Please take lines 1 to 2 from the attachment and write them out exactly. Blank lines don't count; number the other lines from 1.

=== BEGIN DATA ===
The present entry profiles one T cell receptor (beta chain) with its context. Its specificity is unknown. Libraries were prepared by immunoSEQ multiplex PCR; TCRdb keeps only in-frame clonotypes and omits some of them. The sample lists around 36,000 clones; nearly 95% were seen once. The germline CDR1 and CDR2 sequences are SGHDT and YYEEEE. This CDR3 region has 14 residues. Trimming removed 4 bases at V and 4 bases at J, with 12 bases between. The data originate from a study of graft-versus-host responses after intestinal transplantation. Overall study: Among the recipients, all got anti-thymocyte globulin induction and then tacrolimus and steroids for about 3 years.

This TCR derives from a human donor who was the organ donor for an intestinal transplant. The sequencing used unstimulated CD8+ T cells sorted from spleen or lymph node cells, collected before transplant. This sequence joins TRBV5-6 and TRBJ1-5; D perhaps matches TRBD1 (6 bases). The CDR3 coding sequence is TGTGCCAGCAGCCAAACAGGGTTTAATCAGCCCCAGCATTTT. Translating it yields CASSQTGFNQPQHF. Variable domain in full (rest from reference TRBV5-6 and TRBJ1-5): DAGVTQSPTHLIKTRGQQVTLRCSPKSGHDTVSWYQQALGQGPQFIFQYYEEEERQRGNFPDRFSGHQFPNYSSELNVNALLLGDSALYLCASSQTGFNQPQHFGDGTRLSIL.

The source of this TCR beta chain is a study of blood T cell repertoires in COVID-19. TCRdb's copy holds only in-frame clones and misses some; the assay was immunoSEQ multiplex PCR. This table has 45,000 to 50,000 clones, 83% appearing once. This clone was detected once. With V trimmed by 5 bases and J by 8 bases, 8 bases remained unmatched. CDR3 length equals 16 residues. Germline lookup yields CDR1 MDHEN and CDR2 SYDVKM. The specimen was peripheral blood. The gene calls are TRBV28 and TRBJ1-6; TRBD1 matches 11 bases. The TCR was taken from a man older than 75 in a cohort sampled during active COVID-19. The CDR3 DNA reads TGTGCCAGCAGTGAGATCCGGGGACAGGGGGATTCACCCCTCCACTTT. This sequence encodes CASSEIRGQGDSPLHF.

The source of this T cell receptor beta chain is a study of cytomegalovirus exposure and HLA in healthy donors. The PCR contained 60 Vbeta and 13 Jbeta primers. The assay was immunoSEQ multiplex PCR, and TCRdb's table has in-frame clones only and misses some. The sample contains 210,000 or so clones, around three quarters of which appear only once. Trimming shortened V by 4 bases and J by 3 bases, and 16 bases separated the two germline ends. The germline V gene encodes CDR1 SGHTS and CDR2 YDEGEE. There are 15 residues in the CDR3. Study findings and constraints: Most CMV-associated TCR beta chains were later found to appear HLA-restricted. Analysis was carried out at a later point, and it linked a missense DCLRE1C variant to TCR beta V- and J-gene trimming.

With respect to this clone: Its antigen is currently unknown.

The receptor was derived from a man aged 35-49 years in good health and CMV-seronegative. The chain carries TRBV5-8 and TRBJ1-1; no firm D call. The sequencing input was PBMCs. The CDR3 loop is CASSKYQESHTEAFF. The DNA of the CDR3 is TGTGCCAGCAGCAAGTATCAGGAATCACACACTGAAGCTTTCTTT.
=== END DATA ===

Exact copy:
The present entry profiles one T cell receptor (beta chain) with its context. Its specificity is unknown. Libraries were prepared by immunoSEQ multiplex PCR; TCRdb keeps only in-frame clonotypes and omits some of them. The sample lists around 36,000 clones; nearly 95% were seen once. The germline CDR1 and CDR2 sequences are SGHDT and YYEEEE. This CDR3 region has 14 residues. Trimming removed 4 bases at V and 4 bases at J, with 12 bases between. The data originate from a study of graft-versus-host responses after intestinal transplantation. Overall study: Among the recipients, all got anti-thymocyte globulin induction and then tacrolimus and steroids for about 3 years.

This TCR derives from a human donor who was the organ donor for an intestinal transplant. The sequencing used unstimulated CD8+ T cells sorted from spleen or lymph node cells, collected before transplant. This sequence joins TRBV5-6 and TRBJ1-5; D perhaps matches TRBD1 (6 bases). The CDR3 coding sequence is TGTGCCAGCAGCCAAACAGGGTTTAATCAGCCCCAGCATTTT. Translating it yields CASSQTGFNQPQHF. Variable domain in full (rest from reference TRBV5-6 and TRBJ1-5): DAGVTQSPTHLIKTRGQQVTLRCSPKSGHDTVSWYQQALGQGPQFIFQYYEEEERQRGNFPDRFSGHQFPNYSSELNVNALLLGDSALYLCASSQTGFNQPQHFGDGTRLSIL.